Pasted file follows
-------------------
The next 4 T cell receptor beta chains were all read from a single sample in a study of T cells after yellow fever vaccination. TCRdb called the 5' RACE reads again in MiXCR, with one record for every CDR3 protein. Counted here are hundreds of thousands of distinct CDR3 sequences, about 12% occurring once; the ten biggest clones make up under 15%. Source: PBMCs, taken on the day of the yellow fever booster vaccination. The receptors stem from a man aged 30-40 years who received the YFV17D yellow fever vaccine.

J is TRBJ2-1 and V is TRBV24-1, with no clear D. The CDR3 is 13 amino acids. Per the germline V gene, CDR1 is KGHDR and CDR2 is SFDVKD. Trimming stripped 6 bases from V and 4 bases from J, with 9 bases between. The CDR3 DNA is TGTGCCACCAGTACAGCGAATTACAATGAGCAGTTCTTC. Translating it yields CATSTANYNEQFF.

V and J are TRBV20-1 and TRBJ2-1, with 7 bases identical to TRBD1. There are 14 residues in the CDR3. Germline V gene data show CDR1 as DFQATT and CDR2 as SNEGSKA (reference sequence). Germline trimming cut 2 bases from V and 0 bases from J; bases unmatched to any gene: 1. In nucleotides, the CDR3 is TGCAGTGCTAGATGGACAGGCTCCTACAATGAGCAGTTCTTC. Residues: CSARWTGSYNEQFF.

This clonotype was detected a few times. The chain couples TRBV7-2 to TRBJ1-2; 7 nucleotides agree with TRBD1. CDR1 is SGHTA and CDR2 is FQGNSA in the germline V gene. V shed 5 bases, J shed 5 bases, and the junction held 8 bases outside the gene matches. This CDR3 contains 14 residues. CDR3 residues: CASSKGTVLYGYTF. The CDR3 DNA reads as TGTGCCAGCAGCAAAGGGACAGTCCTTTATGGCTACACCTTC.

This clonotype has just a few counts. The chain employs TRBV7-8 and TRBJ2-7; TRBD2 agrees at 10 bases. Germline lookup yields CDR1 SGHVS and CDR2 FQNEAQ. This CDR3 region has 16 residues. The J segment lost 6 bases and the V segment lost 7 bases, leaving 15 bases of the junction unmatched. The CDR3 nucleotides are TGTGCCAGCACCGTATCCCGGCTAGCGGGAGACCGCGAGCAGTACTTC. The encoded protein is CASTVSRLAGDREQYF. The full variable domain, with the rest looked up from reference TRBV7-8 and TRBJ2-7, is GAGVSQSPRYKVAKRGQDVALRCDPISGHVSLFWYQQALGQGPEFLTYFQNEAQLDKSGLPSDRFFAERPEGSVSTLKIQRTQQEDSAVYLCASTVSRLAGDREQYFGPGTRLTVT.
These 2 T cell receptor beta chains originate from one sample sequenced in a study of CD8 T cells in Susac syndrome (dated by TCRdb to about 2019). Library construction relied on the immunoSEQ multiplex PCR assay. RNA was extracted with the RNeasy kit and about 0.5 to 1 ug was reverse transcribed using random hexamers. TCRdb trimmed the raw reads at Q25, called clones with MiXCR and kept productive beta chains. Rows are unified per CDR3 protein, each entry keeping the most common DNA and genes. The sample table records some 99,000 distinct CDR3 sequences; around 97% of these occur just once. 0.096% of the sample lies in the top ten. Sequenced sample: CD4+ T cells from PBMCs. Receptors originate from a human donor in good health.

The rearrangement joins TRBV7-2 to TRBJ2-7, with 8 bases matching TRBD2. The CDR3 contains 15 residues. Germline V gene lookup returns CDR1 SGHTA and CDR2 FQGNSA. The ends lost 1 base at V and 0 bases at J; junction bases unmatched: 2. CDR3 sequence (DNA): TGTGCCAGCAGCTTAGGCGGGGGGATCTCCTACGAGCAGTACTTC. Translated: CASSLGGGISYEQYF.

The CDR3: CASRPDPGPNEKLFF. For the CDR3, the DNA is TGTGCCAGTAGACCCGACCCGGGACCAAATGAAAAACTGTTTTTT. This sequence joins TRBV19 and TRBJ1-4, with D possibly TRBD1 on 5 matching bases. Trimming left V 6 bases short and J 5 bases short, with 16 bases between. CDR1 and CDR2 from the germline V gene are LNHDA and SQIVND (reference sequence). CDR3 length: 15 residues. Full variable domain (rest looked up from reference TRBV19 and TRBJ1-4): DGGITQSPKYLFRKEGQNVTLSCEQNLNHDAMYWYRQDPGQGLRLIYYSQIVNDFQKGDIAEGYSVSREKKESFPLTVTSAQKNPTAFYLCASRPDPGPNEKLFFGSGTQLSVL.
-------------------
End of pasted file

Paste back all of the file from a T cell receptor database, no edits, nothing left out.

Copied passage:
The next 4 T cell receptor beta chains were all read from a single sample in a study of T cells after yellow fever vaccination. TCRdb called the 5' RACE reads again in MiXCR, with one record for every CDR3 protein. Counted here are hundreds of thousands of distinct CDR3 sequences, about 12% occurring once; the ten biggest clones make up under 15%. Source: PBMCs, taken on the day of the yellow fever booster vaccination. The receptors stem from a man aged 30-40 years who received the YFV17D yellow fever vaccine.

J is TRBJ2-1 and V is TRBV24-1, with no clear D. The CDR3 is 13 amino acids. Per the germline V gene, CDR1 is KGHDR and CDR2 is SFDVKD. Trimming stripped 6 bases from V and 4 bases from J, with 9 bases between. The CDR3 DNA is TGTGCCACCAGTACAGCGAATTACAATGAGCAGTTCTTC. Translating it yields CATSTANYNEQFF.

V and J are TRBV20-1 and TRBJ2-1, with 7 bases identical to TRBD1. There are 14 residues in the CDR3. Germline V gene data show CDR1 as DFQATT and CDR2 as SNEGSKA (reference sequence). Germline trimming cut 2 bases from V and 0 bases from J; bases unmatched to any gene: 1. In nucleotides, the CDR3 is TGCAGTGCTAGATGGACAGGCTCCTACAATGAGCAGTTCTTC. Residues: CSARWTGSYNEQFF.

This clonotype was detected a few times. The chain couples TRBV7-2 to TRBJ1-2; 7 nucleotides agree with TRBD1. CDR1 is SGHTA and CDR2 is FQGNSA in the germline V gene. V shed 5 bases, J shed 5 bases, and the junction held 8 bases outside the gene matches. This CDR3 contains 14 residues. CDR3 residues: CASSKGTVLYGYTF. The CDR3 DNA reads as TGTGCCAGCAGCAAAGGGACAGTCCTTTATGGCTACACCTTC.

This clonotype has just a few counts. The chain employs TRBV7-8 and TRBJ2-7; TRBD2 agrees at 10 bases. Germline lookup yields CDR1 SGHVS and CDR2 FQNEAQ. This CDR3 region has 16 residues. The J segment lost 6 bases and the V segment lost 7 bases, leaving 15 bases of the junction unmatched. The CDR3 nucleotides are TGTGCCAGCACCGTATCCCGGCTAGCGGGAGACCGCGAGCAGTACTTC. The encoded protein is CASTVSRLAGDREQYF. The full variable domain, with the rest looked up from reference TRBV7-8 and TRBJ2-7, is GAGVSQSPRYKVAKRGQDVALRCDPISGHVSLFWYQQALGQGPEFLTYFQNEAQLDKSGLPSDRFFAERPEGSVSTLKIQRTQQEDSAVYLCASTVSRLAGDREQYFGPGTRLTVT.
These 2 T cell receptor beta chains originate from one sample sequenced in a study of CD8 T cells in Susac syndrome (dated by TCRdb to about 2019). Library construction relied on the immunoSEQ multiplex PCR assay. RNA was extracted with the RNeasy kit and about 0.5 to 1 ug was reverse transcribed using random hexamers. TCRdb trimmed the raw reads at Q25, called clones with MiXCR and kept productive beta chains. Rows are unified per CDR3 protein, each entry keeping the most common DNA and genes. The sample table records some 99,000 distinct CDR3 sequences; around 97% of these occur just once. 0.096% of the sample lies in the top ten. Sequenced sample: CD4+ T cells from PBMCs. Receptors originate from a human donor in good health.

The rearrangement joins TRBV7-2 to TRBJ2-7, with 8 bases matching TRBD2. The CDR3 contains 15 residues. Germline V gene lookup returns CDR1 SGHTA and CDR2 FQGNSA. The ends lost 1 base at V and 0 bases at J; junction bases unmatched: 2. CDR3 sequence (DNA): TGTGCCAGCAGCTTAGGCGGGGGGATCTCCTACGAGCAGTACTTC. Translated: CASSLGGGISYEQYF.

The CDR3: CASRPDPGPNEKLFF. For the CDR3, the DNA is TGTGCCAGTAGACCCGACCCGGGACCAAATGAAAAACTGTTTTTT. This sequence joins TRBV19 and TRBJ1-4, with D possibly TRBD1 on 5 matching bases. Trimming left V 6 bases short and J 5 bases short, with 16 bases between. CDR1 and CDR2 from the germline V gene are LNHDA and SQIVND (reference sequence). CDR3 length: 15 residues. Full variable domain (rest looked up from reference TRBV19 and TRBJ1-4): DGGITQSPKYLFRKEGQNVTLSCEQNLNHDAMYWYRQDPGQGLRLIYYSQIVNDFQKGDIAEGYSVSREKKESFPLTVTSAQKNPTAFYLCASRPDPGPNEKLFFGSGTQLSVL.